Helping to improve our understanding of the UK’s precious soil resource
Help us learn more about soil erosion by telling us where you see it, what you think caused it, and where the eroded soil is nowSign up
Soil Erosion – what is it & where is it happening?
Soil erosion is a natural process where soil particles are broken off from the soil surface and are moved across the land. It is usually caused by water flowing over the land or by the wind. Soil erosion occurs across the country, in natural as well as cultivated land, in the uplands and the lowlands.
Why should we care?
The most obvious effect of soil erosion is the loss of soil from fields. You may have seen soil washed out of fields and onto roads. This is not just bad for farming; the eroded soil can be washed into rivers and burns where it can pollute the water as well as smother the river beds and damage breeding grounds for fish. Soil eroded from the uplands can result in peat hags – any hill walker will know that these are difficult to walk across! Erosion of peat soils can again cause water pollution and can also damage our climate by releasing carbon dioxide into the air.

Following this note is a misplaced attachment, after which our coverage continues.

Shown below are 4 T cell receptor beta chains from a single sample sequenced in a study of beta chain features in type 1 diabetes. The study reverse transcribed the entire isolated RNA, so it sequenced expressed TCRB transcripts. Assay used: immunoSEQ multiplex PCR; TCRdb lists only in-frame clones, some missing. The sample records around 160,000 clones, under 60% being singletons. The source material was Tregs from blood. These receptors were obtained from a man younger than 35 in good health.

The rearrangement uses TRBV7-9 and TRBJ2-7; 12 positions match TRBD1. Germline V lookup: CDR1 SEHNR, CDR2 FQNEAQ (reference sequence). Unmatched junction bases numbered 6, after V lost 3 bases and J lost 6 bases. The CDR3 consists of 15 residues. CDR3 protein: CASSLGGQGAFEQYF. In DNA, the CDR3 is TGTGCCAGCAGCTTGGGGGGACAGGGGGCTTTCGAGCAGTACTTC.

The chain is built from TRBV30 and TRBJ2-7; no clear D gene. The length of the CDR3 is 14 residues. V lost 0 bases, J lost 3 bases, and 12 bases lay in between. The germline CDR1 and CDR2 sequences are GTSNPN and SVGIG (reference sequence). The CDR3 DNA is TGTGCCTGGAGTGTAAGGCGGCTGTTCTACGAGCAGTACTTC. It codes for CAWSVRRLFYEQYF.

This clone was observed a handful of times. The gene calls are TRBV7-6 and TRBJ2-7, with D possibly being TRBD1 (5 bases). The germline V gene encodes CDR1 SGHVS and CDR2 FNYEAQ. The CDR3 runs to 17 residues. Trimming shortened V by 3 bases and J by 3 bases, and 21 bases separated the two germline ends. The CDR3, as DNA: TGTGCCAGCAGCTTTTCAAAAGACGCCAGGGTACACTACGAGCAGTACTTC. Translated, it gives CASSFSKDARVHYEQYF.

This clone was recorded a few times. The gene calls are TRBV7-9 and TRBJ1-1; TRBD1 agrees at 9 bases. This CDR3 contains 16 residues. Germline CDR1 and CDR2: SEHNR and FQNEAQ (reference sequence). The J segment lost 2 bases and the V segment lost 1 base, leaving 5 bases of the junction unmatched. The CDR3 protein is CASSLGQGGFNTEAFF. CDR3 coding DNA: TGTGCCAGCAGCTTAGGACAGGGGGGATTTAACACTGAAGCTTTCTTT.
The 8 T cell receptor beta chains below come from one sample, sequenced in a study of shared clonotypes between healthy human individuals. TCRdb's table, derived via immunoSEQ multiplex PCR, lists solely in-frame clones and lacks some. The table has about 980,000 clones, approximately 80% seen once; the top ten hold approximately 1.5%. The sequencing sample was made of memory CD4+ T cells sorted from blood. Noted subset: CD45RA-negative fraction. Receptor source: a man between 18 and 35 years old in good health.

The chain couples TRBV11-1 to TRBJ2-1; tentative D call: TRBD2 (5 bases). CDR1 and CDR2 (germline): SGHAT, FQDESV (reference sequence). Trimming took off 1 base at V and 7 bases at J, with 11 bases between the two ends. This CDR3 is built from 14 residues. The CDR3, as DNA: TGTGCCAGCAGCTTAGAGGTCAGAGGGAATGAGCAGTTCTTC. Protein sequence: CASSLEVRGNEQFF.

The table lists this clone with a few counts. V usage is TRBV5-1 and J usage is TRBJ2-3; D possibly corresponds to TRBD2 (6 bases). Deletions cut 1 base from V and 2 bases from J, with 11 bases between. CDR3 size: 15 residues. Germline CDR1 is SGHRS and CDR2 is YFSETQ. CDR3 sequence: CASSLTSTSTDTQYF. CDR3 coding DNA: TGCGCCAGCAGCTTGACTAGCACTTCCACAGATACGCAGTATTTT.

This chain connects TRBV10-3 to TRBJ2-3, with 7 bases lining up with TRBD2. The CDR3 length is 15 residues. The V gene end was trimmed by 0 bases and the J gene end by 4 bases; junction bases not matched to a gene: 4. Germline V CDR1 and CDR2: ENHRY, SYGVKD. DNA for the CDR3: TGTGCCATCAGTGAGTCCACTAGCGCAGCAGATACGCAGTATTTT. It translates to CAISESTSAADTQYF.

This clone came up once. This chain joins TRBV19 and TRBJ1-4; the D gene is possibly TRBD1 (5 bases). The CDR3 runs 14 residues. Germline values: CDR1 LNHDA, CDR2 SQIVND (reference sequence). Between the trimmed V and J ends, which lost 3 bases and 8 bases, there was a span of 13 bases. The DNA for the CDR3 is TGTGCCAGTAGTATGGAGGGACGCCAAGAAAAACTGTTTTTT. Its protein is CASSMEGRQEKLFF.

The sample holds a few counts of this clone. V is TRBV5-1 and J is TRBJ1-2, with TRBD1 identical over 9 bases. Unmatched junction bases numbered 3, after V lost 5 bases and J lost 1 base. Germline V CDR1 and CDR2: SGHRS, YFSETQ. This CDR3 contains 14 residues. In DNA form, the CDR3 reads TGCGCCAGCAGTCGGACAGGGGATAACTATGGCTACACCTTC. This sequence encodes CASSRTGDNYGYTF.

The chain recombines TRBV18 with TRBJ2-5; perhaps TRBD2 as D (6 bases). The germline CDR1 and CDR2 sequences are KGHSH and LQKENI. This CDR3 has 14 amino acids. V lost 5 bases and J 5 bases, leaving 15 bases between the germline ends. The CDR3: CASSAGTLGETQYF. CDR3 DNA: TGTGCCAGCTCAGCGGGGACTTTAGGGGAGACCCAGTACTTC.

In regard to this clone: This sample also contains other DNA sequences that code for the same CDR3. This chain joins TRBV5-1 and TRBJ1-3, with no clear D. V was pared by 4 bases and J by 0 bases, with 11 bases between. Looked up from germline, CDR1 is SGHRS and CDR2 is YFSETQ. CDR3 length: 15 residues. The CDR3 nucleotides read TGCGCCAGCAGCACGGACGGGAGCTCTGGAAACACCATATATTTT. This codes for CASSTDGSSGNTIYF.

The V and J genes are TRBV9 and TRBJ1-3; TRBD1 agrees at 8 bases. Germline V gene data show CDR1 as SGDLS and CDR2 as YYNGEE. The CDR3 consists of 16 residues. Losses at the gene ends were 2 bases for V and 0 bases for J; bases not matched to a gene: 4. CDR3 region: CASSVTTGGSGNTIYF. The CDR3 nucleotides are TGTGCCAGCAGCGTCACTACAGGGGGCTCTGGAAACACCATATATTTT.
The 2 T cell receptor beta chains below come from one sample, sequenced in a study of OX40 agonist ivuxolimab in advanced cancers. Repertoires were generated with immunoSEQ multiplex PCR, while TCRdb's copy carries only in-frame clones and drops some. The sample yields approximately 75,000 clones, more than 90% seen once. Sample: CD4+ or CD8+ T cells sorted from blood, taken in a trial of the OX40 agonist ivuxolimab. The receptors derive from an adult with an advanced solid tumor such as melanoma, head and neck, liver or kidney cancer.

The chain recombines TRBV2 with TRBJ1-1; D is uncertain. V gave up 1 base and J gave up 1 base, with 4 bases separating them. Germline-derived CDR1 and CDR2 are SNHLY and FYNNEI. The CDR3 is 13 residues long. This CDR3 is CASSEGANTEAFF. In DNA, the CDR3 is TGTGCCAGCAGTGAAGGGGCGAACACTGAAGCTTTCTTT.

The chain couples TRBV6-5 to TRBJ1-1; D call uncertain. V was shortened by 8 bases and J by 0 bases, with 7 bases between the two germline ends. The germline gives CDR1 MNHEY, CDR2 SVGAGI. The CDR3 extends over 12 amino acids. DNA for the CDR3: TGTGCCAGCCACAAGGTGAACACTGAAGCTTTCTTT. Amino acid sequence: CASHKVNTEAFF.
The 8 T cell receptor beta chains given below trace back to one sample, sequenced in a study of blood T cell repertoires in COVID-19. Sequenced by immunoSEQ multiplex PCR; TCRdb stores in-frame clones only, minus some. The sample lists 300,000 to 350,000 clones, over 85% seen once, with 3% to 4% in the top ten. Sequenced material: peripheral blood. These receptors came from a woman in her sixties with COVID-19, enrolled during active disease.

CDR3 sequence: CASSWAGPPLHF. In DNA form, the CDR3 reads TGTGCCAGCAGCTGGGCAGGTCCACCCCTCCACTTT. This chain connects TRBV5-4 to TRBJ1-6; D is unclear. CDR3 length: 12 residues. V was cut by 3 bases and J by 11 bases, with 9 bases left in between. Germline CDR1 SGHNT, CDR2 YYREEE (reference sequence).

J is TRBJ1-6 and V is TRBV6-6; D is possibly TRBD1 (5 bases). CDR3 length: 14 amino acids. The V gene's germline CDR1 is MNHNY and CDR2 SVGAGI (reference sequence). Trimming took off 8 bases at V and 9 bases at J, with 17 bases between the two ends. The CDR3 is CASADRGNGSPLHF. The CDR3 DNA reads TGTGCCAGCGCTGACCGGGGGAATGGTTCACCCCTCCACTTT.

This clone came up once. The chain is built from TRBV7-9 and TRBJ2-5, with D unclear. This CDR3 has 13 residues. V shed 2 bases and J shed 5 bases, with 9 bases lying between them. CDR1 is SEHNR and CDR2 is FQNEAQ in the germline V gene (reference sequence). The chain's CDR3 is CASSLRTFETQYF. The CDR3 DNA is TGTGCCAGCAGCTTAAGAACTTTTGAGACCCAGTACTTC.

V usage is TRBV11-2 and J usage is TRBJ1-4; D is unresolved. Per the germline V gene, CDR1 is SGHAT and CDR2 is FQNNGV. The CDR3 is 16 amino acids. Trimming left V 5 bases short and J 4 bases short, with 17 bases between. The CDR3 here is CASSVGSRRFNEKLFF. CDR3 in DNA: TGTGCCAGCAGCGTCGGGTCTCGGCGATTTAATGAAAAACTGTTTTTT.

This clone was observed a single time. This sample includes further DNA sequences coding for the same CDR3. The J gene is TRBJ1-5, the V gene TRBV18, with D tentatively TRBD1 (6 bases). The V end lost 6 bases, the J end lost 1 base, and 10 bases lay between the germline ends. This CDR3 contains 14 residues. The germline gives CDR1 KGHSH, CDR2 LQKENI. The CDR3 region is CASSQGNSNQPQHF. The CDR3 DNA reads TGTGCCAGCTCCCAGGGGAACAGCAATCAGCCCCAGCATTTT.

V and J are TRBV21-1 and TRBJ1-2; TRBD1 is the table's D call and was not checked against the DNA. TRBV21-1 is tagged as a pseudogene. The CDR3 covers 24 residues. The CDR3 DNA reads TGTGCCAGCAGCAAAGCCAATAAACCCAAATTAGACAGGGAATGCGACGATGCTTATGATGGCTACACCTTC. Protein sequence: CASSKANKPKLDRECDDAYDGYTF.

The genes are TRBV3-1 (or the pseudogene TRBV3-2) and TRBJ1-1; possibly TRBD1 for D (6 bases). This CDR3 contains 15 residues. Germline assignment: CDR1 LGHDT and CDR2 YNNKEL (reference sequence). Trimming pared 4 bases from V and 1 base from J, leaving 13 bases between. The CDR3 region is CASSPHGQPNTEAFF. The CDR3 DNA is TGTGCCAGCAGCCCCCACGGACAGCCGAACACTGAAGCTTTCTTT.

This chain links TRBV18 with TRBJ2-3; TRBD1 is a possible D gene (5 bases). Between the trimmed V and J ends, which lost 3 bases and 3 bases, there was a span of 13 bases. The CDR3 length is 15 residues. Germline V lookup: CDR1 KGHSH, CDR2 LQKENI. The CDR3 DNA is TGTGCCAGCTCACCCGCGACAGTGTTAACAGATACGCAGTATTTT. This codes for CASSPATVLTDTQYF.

You can help!
You can help us understand and monitor soil erosion by sending us your records using this website whenever you see evidence of soil erosion. Collecting this information is the first critical step to being able to tackle the problem.
Image © Bob Rees / SRUCAdd Record
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